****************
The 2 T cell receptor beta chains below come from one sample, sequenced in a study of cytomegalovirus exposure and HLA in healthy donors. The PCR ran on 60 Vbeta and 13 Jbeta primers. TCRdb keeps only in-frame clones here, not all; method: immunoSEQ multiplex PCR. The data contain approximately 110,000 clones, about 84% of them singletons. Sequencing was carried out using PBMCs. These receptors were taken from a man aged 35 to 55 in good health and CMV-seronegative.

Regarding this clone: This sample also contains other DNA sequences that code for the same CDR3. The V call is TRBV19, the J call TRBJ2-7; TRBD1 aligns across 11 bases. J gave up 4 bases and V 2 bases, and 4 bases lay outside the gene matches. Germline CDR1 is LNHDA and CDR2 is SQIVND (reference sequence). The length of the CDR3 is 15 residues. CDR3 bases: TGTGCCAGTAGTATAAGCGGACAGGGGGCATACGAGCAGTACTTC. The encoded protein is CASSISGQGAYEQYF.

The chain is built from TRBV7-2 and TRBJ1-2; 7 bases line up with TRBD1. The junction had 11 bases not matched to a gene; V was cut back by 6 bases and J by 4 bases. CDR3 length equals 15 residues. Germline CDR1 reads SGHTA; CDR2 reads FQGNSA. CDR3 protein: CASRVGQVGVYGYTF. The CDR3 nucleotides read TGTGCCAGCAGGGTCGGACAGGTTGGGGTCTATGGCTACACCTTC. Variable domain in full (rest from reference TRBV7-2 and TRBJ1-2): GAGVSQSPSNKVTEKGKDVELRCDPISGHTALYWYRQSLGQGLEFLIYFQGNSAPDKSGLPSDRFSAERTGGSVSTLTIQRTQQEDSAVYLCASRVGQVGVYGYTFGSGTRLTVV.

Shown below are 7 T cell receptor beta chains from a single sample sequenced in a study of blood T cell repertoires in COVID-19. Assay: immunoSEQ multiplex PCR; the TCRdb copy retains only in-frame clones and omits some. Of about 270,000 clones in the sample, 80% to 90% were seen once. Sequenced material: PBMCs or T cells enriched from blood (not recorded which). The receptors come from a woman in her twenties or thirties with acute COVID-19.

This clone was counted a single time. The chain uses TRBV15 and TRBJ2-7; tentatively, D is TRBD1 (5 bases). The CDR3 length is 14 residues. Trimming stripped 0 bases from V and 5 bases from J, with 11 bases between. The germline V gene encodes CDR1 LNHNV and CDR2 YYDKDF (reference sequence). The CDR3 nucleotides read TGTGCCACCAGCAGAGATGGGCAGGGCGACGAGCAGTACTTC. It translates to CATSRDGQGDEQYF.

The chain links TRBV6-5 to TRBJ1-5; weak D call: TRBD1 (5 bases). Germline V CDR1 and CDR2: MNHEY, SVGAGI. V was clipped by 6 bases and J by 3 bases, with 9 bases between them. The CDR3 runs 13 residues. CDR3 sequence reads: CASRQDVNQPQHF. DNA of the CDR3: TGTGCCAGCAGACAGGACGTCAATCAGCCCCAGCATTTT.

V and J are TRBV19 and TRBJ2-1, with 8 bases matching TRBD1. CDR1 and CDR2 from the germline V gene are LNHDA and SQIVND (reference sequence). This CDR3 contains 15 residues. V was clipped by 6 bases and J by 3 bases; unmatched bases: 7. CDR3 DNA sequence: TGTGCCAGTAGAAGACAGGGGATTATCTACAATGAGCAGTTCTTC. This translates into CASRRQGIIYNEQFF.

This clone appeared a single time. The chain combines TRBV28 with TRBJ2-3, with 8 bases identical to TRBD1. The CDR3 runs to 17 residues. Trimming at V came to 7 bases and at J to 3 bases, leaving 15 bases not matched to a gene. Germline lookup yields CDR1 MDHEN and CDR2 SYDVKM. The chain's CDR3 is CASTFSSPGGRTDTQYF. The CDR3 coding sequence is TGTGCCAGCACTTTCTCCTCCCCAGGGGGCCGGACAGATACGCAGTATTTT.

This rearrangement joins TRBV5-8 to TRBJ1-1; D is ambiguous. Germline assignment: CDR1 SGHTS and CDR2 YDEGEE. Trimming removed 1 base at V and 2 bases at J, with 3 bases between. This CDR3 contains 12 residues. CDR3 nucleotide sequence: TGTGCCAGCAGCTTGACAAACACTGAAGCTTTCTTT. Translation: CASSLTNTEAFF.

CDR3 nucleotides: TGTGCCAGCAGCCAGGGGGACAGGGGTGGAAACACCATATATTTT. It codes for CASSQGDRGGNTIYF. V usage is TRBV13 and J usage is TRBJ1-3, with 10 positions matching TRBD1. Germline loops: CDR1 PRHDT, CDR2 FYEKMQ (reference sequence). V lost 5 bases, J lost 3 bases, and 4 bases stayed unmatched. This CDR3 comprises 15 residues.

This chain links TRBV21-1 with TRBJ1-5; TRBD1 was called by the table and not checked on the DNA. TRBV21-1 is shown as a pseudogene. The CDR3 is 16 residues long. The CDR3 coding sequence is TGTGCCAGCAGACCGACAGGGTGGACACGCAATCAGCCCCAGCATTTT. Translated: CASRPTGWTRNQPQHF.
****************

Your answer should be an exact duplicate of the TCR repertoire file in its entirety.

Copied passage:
The 2 T cell receptor beta chains below come from one sample, sequenced in a study of cytomegalovirus exposure and HLA in healthy donors. The PCR ran on 60 Vbeta and 13 Jbeta primers. TCRdb keeps only in-frame clones here, not all; method: immunoSEQ multiplex PCR. The data contain approximately 110,000 clones, about 84% of them singletons. Sequencing was carried out using PBMCs. These receptors were taken from a man aged 35 to 55 in good health and CMV-seronegative.

Regarding this clone: This sample also contains other DNA sequences that code for the same CDR3. The V call is TRBV19, the J call TRBJ2-7; TRBD1 aligns across 11 bases. J gave up 4 bases and V 2 bases, and 4 bases lay outside the gene matches. Germline CDR1 is LNHDA and CDR2 is SQIVND (reference sequence). The length of the CDR3 is 15 residues. CDR3 bases: TGTGCCAGTAGTATAAGCGGACAGGGGGCATACGAGCAGTACTTC. The encoded protein is CASSISGQGAYEQYF.

The chain is built from TRBV7-2 and TRBJ1-2; 7 bases line up with TRBD1. The junction had 11 bases not matched to a gene; V was cut back by 6 bases and J by 4 bases. CDR3 length equals 15 residues. Germline CDR1 reads SGHTA; CDR2 reads FQGNSA. CDR3 protein: CASRVGQVGVYGYTF. The CDR3 nucleotides read TGTGCCAGCAGGGTCGGACAGGTTGGGGTCTATGGCTACACCTTC. Variable domain in full (rest from reference TRBV7-2 and TRBJ1-2): GAGVSQSPSNKVTEKGKDVELRCDPISGHTALYWYRQSLGQGLEFLIYFQGNSAPDKSGLPSDRFSAERTGGSVSTLTIQRTQQEDSAVYLCASRVGQVGVYGYTFGSGTRLTVV.

Shown below are 7 T cell receptor beta chains from a single sample sequenced in a study of blood T cell repertoires in COVID-19. Assay: immunoSEQ multiplex PCR; the TCRdb copy retains only in-frame clones and omits some. Of about 270,000 clones in the sample, 80% to 90% were seen once. Sequenced material: PBMCs or T cells enriched from blood (not recorded which). The receptors come from a woman in her twenties or thirties with acute COVID-19.

This clone was counted a single time. The chain uses TRBV15 and TRBJ2-7; tentatively, D is TRBD1 (5 bases). The CDR3 length is 14 residues. Trimming stripped 0 bases from V and 5 bases from J, with 11 bases between. The germline V gene encodes CDR1 LNHNV and CDR2 YYDKDF (reference sequence). The CDR3 nucleotides read TGTGCCACCAGCAGAGATGGGCAGGGCGACGAGCAGTACTTC. It translates to CATSRDGQGDEQYF.

The chain links TRBV6-5 to TRBJ1-5; weak D call: TRBD1 (5 bases). Germline V CDR1 and CDR2: MNHEY, SVGAGI. V was clipped by 6 bases and J by 3 bases, with 9 bases between them. The CDR3 runs 13 residues. CDR3 sequence reads: CASRQDVNQPQHF. DNA of the CDR3: TGTGCCAGCAGACAGGACGTCAATCAGCCCCAGCATTTT.

V and J are TRBV19 and TRBJ2-1, with 8 bases matching TRBD1. CDR1 and CDR2 from the germline V gene are LNHDA and SQIVND (reference sequence). This CDR3 contains 15 residues. V was clipped by 6 bases and J by 3 bases; unmatched bases: 7. CDR3 DNA sequence: TGTGCCAGTAGAAGACAGGGGATTATCTACAATGAGCAGTTCTTC. This translates into CASRRQGIIYNEQFF.

This clone appeared a single time. The chain combines TRBV28 with TRBJ2-3, with 8 bases identical to TRBD1. The CDR3 runs to 17 residues. Trimming at V came to 7 bases and at J to 3 bases, leaving 15 bases not matched to a gene. Germline lookup yields CDR1 MDHEN and CDR2 SYDVKM. The chain's CDR3 is CASTFSSPGGRTDTQYF. The CDR3 coding sequence is TGTGCCAGCACTTTCTCCTCCCCAGGGGGCCGGACAGATACGCAGTATTTT.

This rearrangement joins TRBV5-8 to TRBJ1-1; D is ambiguous. Germline assignment: CDR1 SGHTS and CDR2 YDEGEE. Trimming removed 1 base at V and 2 bases at J, with 3 bases between. This CDR3 contains 12 residues. CDR3 nucleotide sequence: TGTGCCAGCAGCTTGACAAACACTGAAGCTTTCTTT. Translation: CASSLTNTEAFF.

CDR3 nucleotides: TGTGCCAGCAGCCAGGGGGACAGGGGTGGAAACACCATATATTTT. It codes for CASSQGDRGGNTIYF. V usage is TRBV13 and J usage is TRBJ1-3, with 10 positions matching TRBD1. Germline loops: CDR1 PRHDT, CDR2 FYEKMQ (reference sequence). V lost 5 bases, J lost 3 bases, and 4 bases stayed unmatched. This CDR3 comprises 15 residues.

This chain links TRBV21-1 with TRBJ1-5; TRBD1 was called by the table and not checked on the DNA. TRBV21-1 is shown as a pseudogene. The CDR3 is 16 residues long. The CDR3 coding sequence is TGTGCCAGCAGACCGACAGGGTGGACACGCAATCAGCCCCAGCATTTT. Translated: CASRPTGWTRNQPQHF.